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Gay Games underscores commitment to inclusiveness

August 15, 2013|By Melissa Espana | RedEye

In the wake of Russia’s recent ban on homosexual propaganda, the 2014 Gay Games, which returns to the U.S. next year, has released a statement saying it will offer LGBT athletes and their allies a safe and welcoming environment.

“Russia is basically saying you can’t be gay,” Rob Smitherman, director of operations and events and sports director of the games said. “That you can’t use a rainbow pen, you can't walk down the street and hold someone’s hand and if you do, you’ll be arrested and put in jail.”

The 2014 Gay Games, or Gay Games 9, will be hosted in Cleveland and Akron, Ohio. The last time the games were held in the states was eight years ago in Chicago.

The games, held every four years since 1982, is noted as the world’s largest sports and cultural festival open to all regardless of age, ability or sexual orientation.

Smitherman said they aren’t just for people who identify as members of the LGBT community. The games are also for people who feel like they cannot express themselves completely in athletic events.

“The U.S. is changing quickly in regards to gay rights, gay marriage and inclusion,” he said. “But there are some places where it’s still not accepted.”

Unlike some sporting events that emphasize winning, the Gay Games are more recreational. Although medals are awarded, the three themes of the games are participation, inclusion and personal best, so athletes are more encouraged to come out and show support than compete for prizes.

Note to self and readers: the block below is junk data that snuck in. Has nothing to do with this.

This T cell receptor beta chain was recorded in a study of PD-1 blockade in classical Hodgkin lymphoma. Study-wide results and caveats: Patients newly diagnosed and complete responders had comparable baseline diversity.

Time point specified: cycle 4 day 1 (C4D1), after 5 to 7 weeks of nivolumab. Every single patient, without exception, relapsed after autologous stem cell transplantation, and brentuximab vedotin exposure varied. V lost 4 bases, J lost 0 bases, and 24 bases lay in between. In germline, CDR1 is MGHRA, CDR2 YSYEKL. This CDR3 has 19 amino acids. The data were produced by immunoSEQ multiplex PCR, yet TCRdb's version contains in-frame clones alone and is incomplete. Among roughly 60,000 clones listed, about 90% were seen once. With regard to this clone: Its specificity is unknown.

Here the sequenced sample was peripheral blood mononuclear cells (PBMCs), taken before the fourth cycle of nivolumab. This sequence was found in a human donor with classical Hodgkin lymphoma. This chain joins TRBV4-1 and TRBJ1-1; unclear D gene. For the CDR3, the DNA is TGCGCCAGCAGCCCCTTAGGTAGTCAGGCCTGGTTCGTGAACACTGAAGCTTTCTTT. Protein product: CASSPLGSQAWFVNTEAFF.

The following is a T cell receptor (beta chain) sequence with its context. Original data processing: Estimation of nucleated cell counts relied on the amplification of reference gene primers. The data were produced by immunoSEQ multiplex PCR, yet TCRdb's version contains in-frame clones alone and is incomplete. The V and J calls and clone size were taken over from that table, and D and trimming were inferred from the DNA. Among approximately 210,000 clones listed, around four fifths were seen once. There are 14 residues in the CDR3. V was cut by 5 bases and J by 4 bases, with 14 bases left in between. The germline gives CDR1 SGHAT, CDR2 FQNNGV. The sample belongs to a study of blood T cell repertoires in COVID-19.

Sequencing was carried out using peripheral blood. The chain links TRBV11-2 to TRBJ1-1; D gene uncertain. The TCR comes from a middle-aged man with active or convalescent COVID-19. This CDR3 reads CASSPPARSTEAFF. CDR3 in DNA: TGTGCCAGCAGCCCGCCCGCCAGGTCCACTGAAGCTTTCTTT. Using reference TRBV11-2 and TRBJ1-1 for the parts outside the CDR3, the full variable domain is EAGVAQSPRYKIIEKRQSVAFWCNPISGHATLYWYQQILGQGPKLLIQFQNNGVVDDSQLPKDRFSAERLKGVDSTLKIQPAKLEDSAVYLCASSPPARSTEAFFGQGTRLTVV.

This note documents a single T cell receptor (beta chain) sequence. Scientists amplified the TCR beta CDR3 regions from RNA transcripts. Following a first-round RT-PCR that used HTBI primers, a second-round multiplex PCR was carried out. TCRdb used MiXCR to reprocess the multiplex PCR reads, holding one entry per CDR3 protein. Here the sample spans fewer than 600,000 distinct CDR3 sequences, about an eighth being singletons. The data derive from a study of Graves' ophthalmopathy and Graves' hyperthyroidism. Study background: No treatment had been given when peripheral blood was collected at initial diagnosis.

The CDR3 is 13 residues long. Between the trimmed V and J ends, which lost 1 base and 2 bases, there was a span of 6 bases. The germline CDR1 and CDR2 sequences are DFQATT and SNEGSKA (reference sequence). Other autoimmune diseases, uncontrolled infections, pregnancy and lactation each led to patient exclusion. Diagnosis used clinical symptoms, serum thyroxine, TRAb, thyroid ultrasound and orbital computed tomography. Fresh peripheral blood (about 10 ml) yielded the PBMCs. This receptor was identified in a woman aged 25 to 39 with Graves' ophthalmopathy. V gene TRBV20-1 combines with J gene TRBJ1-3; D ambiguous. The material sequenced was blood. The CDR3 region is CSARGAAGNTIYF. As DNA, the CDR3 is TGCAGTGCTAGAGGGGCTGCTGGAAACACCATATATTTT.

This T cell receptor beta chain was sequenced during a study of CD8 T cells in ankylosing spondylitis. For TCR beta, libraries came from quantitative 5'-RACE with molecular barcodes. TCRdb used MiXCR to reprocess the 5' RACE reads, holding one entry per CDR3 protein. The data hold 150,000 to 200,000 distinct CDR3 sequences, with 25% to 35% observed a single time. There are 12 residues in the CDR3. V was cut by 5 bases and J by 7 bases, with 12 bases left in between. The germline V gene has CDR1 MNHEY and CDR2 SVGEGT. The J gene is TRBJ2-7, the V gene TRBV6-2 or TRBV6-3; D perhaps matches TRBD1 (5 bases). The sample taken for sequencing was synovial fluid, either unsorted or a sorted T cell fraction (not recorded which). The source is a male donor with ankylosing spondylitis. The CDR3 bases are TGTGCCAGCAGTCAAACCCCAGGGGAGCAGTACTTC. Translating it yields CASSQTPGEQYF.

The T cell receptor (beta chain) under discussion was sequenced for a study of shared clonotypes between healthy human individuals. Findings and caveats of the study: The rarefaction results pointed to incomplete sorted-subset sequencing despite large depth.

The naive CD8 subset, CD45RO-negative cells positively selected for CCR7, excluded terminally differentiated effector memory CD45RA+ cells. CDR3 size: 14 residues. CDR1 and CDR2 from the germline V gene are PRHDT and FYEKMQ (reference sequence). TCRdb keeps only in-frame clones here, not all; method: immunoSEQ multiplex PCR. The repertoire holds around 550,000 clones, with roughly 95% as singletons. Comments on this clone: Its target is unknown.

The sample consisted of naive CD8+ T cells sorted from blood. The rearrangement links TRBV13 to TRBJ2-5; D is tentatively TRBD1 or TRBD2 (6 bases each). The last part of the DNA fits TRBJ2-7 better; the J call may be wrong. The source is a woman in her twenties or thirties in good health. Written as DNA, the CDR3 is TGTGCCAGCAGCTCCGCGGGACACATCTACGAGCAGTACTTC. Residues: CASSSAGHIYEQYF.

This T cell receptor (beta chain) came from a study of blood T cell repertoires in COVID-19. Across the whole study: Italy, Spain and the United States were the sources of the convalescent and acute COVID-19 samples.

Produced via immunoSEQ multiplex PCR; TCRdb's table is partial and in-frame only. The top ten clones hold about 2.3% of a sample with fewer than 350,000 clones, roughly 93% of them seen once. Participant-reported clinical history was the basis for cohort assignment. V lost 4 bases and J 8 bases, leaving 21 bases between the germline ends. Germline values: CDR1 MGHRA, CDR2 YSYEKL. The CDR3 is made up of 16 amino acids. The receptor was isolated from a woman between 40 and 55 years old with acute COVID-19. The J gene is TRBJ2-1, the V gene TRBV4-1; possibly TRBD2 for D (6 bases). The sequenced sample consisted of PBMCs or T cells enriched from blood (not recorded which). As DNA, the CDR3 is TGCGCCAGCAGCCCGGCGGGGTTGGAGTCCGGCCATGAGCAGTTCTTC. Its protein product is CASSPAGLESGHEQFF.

“We have a saying that goes, ‘You don’t have to be gay. You don’t have to be good. You just have to be 18,” Smitherman said.

Smitherman hopes that despite of the events happening in Russia the athletes planning to attend from the country can make the trip to Ohio.

“On our opening ceremony, people come in and when we announce Russia the cheers for them are going to be much larger,” he said.

According to a press release, the games, presented by the Cleveland Foundation, are expected to attract over 10,000 participants from over 65 countries.

Past host cities of the games include San Francisco, Vancouver, Sydney and Amsterdam.

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